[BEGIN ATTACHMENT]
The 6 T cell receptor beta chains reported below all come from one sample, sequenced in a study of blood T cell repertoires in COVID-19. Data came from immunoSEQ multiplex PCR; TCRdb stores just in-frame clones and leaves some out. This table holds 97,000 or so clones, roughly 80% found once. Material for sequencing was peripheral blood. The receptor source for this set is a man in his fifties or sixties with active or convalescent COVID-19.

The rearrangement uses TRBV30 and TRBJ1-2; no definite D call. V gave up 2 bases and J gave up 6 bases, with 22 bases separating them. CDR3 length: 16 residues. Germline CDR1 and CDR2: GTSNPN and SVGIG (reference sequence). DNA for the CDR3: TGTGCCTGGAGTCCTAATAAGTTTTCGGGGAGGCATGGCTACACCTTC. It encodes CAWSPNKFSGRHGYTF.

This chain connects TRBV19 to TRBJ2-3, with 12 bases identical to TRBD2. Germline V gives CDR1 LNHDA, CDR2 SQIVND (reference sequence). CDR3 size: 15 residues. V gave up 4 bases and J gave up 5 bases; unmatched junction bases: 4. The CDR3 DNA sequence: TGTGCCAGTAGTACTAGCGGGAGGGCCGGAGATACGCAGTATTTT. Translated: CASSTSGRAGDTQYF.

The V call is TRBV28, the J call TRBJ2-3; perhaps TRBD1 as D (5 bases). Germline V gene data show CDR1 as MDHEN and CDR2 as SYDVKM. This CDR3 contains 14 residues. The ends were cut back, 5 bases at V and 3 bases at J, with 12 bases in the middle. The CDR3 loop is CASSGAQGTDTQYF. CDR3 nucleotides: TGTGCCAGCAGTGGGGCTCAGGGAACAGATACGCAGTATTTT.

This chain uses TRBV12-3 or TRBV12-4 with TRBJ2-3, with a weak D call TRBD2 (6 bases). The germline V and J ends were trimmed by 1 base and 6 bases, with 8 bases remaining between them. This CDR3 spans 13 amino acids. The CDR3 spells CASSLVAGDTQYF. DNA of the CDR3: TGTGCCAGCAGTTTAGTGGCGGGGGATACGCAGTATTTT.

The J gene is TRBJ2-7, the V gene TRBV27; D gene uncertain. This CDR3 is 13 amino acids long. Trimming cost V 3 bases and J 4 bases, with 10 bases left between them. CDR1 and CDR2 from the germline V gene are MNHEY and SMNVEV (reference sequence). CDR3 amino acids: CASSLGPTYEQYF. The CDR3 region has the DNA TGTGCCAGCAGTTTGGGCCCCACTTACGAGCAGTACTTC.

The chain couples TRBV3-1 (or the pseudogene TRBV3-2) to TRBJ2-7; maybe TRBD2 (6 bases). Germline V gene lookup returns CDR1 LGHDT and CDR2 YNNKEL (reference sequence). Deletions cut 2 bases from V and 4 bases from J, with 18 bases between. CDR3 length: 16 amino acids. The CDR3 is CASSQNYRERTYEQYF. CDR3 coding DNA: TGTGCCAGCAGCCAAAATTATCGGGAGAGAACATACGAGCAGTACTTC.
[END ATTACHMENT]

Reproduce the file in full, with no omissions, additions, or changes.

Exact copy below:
The 6 T cell receptor beta chains reported below all come from one sample, sequenced in a study of blood T cell repertoires in COVID-19. Data came from immunoSEQ multiplex PCR; TCRdb stores just in-frame clones and leaves some out. This table holds 97,000 or so clones, roughly 80% found once. Material for sequencing was peripheral blood. The receptor source for this set is a man in his fifties or sixties with active or convalescent COVID-19.

The rearrangement uses TRBV30 and TRBJ1-2; no definite D call. V gave up 2 bases and J gave up 6 bases, with 22 bases separating them. CDR3 length: 16 residues. Germline CDR1 and CDR2: GTSNPN and SVGIG (reference sequence). DNA for the CDR3: TGTGCCTGGAGTCCTAATAAGTTTTCGGGGAGGCATGGCTACACCTTC. It encodes CAWSPNKFSGRHGYTF.

This chain connects TRBV19 to TRBJ2-3, with 12 bases identical to TRBD2. Germline V gives CDR1 LNHDA, CDR2 SQIVND (reference sequence). CDR3 size: 15 residues. V gave up 4 bases and J gave up 5 bases; unmatched junction bases: 4. The CDR3 DNA sequence: TGTGCCAGTAGTACTAGCGGGAGGGCCGGAGATACGCAGTATTTT. Translated: CASSTSGRAGDTQYF.

The V call is TRBV28, the J call TRBJ2-3; perhaps TRBD1 as D (5 bases). Germline V gene data show CDR1 as MDHEN and CDR2 as SYDVKM. This CDR3 contains 14 residues. The ends were cut back, 5 bases at V and 3 bases at J, with 12 bases in the middle. The CDR3 loop is CASSGAQGTDTQYF. CDR3 nucleotides: TGTGCCAGCAGTGGGGCTCAGGGAACAGATACGCAGTATTTT.

This chain uses TRBV12-3 or TRBV12-4 with TRBJ2-3, with a weak D call TRBD2 (6 bases). The germline V and J ends were trimmed by 1 base and 6 bases, with 8 bases remaining between them. This CDR3 spans 13 amino acids. The CDR3 spells CASSLVAGDTQYF. DNA of the CDR3: TGTGCCAGCAGTTTAGTGGCGGGGGATACGCAGTATTTT.

The J gene is TRBJ2-7, the V gene TRBV27; D gene uncertain. This CDR3 is 13 amino acids long. Trimming cost V 3 bases and J 4 bases, with 10 bases left between them. CDR1 and CDR2 from the germline V gene are MNHEY and SMNVEV (reference sequence). CDR3 amino acids: CASSLGPTYEQYF. The CDR3 region has the DNA TGTGCCAGCAGTTTGGGCCCCACTTACGAGCAGTACTTC.

The chain couples TRBV3-1 (or the pseudogene TRBV3-2) to TRBJ2-7; maybe TRBD2 (6 bases). Germline V gene lookup returns CDR1 LGHDT and CDR2 YNNKEL (reference sequence). Deletions cut 2 bases from V and 4 bases from J, with 18 bases between. CDR3 length: 16 amino acids. The CDR3 is CASSQNYRERTYEQYF. CDR3 coding DNA: TGTGCCAGCAGCCAAAATTATCGGGAGAGAACATACGAGCAGTACTTC.